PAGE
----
49.   We want also to encourage members to voluntarily defer their drawdown, even if they are allowed to start drawing down from their RA before 65.  The later the drawdown, the more interest is collected which results in many more years of payouts.  A voluntary deferment bonus, or V-Bonus, will be given for each year of voluntary deferment up to age 65.  Members aged 54 to 63 this year who have not started their draw-down are eligible.  The V-Bonus is set at 2% interest on members' RA balances, capped at $30,000.  A member therefore can get up to $600 for each year deferred, i.e. if he defers draw-down for 3 years, he can receive up to $1,800.  The V-bonuses will cost Government up to $570 million.


50.   The D- and V-Bonuses will also be given to those who have bought or who will buy annuities, since they have provided for their full life expectancy.


Total Gains


51.   What is the impact of all these changes on Singaporeans?  This is the most important question – will it make a difference?  Working longer, more Workfare, higher CPF interest and deferment bonuses will improve retirement savings substantially for all Singaporeans.  Let me put together the total gains from all these changes.  I will choose a low-wage worker, whom indeed these changes are aimed at, although all CPF members will gain.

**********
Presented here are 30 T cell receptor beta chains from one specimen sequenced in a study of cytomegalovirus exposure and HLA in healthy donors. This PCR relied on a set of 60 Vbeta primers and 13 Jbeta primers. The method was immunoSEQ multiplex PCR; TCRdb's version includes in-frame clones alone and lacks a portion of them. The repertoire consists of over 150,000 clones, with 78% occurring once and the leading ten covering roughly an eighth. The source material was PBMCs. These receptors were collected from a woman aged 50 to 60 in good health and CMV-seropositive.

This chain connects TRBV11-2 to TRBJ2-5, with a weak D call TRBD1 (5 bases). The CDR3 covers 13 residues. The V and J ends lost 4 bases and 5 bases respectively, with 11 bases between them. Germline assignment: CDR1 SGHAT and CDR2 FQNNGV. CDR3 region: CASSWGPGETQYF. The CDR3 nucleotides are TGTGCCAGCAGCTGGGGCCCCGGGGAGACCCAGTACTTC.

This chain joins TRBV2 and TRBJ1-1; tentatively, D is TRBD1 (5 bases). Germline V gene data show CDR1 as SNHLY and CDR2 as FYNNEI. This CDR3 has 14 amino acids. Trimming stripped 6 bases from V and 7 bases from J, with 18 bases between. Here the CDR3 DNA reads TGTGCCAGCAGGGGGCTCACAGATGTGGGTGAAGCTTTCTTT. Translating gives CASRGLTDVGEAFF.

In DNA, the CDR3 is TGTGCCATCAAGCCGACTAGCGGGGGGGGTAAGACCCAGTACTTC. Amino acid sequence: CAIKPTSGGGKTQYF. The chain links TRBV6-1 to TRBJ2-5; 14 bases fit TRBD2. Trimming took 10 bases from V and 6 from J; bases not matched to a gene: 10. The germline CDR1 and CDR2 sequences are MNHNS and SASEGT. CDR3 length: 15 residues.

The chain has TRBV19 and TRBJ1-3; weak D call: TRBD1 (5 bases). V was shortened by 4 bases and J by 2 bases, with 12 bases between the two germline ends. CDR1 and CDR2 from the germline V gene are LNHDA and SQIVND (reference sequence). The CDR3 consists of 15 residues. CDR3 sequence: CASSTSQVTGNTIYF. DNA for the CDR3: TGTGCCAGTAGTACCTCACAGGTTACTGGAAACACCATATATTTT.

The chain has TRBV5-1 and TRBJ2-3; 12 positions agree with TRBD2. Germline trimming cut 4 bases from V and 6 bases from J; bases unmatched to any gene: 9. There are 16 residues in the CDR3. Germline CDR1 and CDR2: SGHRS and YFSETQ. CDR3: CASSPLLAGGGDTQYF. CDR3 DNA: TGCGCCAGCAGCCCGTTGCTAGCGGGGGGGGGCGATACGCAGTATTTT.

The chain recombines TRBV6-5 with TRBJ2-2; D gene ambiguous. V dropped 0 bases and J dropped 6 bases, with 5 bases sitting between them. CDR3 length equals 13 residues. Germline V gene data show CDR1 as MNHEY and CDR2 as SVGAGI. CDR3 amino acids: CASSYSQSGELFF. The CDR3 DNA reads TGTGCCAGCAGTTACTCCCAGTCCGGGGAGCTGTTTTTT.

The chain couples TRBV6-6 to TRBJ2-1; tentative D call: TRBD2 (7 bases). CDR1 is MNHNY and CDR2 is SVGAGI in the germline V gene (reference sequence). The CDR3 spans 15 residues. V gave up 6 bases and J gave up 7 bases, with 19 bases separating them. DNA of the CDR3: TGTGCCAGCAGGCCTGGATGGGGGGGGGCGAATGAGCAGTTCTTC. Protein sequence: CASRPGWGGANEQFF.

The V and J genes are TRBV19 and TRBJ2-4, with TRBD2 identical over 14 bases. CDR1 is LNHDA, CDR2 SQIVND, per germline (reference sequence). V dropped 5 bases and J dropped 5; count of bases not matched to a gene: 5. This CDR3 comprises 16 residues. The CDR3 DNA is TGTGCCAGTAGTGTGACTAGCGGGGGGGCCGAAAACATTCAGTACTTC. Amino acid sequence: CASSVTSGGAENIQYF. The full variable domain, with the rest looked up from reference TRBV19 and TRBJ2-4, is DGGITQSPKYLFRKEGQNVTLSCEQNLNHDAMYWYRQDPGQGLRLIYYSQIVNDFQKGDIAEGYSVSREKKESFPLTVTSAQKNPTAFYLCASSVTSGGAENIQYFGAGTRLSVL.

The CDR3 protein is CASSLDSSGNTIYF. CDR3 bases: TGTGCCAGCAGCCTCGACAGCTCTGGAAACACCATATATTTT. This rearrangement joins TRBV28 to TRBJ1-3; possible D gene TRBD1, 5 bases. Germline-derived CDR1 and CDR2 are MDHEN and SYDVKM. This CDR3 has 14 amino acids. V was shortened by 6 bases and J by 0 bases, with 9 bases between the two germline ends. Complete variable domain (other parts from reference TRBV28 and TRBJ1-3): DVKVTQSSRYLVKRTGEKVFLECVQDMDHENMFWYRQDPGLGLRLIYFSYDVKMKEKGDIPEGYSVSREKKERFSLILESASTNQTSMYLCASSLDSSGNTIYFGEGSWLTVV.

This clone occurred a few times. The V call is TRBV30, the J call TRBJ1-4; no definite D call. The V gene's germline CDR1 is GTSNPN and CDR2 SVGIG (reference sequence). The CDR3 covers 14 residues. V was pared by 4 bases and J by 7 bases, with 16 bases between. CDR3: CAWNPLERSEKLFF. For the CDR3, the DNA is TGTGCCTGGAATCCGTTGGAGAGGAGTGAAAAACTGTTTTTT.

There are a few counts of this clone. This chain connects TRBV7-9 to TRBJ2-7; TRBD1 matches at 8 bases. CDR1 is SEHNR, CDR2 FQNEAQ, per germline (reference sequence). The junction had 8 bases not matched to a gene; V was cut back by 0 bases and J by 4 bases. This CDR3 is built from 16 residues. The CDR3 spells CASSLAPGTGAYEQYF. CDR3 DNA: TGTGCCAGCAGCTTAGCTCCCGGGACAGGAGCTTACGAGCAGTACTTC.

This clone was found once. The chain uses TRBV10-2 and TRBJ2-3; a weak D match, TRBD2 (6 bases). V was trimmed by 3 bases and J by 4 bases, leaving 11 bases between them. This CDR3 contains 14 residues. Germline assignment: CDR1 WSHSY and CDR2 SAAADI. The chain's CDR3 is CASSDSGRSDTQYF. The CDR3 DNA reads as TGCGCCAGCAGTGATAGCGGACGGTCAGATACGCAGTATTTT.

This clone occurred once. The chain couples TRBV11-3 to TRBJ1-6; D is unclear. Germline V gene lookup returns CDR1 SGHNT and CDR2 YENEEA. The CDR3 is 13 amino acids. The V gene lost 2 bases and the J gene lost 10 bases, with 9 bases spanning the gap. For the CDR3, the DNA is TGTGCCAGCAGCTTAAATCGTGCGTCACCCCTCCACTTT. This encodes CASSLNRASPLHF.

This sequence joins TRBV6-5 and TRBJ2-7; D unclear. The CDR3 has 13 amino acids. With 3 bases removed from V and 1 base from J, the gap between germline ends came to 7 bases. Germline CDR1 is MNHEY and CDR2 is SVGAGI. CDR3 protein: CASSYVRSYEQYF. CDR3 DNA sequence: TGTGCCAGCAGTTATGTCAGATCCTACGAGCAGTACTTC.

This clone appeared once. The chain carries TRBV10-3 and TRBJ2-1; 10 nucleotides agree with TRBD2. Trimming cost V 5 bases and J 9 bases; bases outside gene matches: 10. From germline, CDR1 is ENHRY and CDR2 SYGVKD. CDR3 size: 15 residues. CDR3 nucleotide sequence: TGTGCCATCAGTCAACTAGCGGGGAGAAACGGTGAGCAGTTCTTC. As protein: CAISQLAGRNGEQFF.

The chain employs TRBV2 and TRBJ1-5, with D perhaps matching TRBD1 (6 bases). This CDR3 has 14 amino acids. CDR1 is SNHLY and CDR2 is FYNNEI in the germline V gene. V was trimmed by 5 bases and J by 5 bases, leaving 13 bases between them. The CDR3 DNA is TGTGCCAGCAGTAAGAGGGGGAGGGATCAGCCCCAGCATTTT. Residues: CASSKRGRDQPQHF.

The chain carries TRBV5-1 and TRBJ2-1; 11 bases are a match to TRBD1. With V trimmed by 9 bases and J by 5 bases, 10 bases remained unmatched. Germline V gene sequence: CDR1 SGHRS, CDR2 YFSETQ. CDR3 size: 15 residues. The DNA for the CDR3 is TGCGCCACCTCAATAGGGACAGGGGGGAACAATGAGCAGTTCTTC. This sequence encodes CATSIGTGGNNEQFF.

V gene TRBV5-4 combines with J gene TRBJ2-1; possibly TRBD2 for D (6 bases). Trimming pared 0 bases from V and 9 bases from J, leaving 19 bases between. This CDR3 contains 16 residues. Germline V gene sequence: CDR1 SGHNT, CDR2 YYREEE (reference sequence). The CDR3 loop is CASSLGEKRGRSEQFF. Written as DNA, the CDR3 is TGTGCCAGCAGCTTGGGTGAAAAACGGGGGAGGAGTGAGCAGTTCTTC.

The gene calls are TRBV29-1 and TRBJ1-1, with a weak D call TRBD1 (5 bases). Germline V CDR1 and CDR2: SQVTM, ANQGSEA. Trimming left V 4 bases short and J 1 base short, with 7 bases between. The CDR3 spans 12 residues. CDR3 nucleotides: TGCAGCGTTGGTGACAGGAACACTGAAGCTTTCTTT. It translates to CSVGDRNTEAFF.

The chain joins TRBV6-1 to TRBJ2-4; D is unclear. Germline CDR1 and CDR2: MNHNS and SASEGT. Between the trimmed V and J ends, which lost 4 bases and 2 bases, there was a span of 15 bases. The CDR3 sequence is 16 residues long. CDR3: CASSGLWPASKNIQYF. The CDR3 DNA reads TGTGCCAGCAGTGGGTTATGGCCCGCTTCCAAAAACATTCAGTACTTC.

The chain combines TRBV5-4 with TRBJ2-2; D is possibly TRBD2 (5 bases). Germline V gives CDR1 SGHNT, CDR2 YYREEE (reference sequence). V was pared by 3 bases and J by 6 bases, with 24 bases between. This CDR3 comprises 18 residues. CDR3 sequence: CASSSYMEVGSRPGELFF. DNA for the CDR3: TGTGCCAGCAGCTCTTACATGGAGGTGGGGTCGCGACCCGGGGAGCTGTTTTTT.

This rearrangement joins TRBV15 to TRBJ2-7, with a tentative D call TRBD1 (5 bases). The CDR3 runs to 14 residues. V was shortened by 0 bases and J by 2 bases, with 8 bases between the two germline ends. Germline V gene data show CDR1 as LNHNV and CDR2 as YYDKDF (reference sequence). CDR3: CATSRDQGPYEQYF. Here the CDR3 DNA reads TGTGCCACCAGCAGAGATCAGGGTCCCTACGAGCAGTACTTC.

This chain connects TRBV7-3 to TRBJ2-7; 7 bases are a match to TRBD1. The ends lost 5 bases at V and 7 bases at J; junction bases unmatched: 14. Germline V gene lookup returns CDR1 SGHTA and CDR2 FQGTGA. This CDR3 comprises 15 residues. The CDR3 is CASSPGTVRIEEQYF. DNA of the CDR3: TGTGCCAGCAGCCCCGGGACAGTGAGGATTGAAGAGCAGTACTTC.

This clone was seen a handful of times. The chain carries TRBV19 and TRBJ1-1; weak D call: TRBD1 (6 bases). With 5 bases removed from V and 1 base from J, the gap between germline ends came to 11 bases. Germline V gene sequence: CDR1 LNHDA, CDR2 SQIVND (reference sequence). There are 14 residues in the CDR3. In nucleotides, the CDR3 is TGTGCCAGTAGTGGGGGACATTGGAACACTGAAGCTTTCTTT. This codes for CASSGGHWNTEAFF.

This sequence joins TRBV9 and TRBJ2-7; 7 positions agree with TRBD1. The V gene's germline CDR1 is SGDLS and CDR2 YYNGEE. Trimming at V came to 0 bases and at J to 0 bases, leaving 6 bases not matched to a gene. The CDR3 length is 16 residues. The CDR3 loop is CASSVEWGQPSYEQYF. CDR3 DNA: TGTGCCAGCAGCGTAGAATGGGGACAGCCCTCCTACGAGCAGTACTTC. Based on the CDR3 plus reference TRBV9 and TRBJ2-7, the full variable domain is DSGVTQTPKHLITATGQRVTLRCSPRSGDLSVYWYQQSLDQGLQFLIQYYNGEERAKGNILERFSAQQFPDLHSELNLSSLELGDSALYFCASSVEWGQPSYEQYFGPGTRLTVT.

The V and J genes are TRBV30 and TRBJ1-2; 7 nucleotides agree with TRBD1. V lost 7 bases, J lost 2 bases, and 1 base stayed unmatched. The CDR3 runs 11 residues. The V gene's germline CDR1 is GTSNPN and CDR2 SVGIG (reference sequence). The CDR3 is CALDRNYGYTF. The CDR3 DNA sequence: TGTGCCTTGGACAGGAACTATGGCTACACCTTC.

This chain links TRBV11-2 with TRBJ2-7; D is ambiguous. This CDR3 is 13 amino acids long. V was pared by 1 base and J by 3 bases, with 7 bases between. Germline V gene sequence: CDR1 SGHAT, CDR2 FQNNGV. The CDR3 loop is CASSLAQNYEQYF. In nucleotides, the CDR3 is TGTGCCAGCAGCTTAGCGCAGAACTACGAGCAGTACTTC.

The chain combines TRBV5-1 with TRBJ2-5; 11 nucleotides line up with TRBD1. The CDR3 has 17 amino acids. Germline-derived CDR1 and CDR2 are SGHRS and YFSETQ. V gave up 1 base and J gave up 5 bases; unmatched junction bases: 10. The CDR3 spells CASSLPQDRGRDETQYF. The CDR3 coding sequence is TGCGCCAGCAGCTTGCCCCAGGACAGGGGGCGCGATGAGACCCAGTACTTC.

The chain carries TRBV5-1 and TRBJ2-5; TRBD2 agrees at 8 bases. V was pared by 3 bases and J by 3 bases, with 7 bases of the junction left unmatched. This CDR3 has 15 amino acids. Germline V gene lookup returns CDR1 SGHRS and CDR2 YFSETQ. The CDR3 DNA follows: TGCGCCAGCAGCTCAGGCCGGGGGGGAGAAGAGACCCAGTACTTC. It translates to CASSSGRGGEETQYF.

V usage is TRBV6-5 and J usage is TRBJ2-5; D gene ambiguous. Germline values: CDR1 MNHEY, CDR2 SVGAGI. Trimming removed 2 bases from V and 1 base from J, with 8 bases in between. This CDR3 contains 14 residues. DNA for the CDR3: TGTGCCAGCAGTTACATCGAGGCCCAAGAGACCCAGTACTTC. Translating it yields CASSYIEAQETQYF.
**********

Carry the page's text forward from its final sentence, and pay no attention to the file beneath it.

52.   Take a 57 year-old worker who today earns $1,200 a month and would have typically $21,000 in his RA now.  Under the current rules, if he works till age 62, he would have about $36,000 in his RA.  This is not a large sum and may not last his retirement period.


53.   But with the changes – higher WIS and CPF interest and deferment bonuses -  if he is re-employed even at a lower pay of say $1,000, working one more year and drawing down one year later at age 63 will enable him to accumulate $11,000 more in his CPF savings. He gains 30% more RA savings, which means 3 more years of payout, for just one more year of work and deferment.


54.   If the same worker works till age 65 and also draws down his CPF at age 65, he will have $60,000 in CPF savings. This is $24,000 more than at age 62 under the old system. In other words, he increases his RA balance by more than 60% with three more years of work! This is a terrific rate of return for any investment.


55.   The measures proposed will significantly improve the retirement sums of older workers, even for those in their 50s now.  The gains for younger members will be even more.  MPs should advise their constituents to continue to work and delay draw-down for as long as they can, while topping up their RA. If they do so, they can benefit fully from all these changes and it will make a big difference to their retirement savings.


Total Cost to Government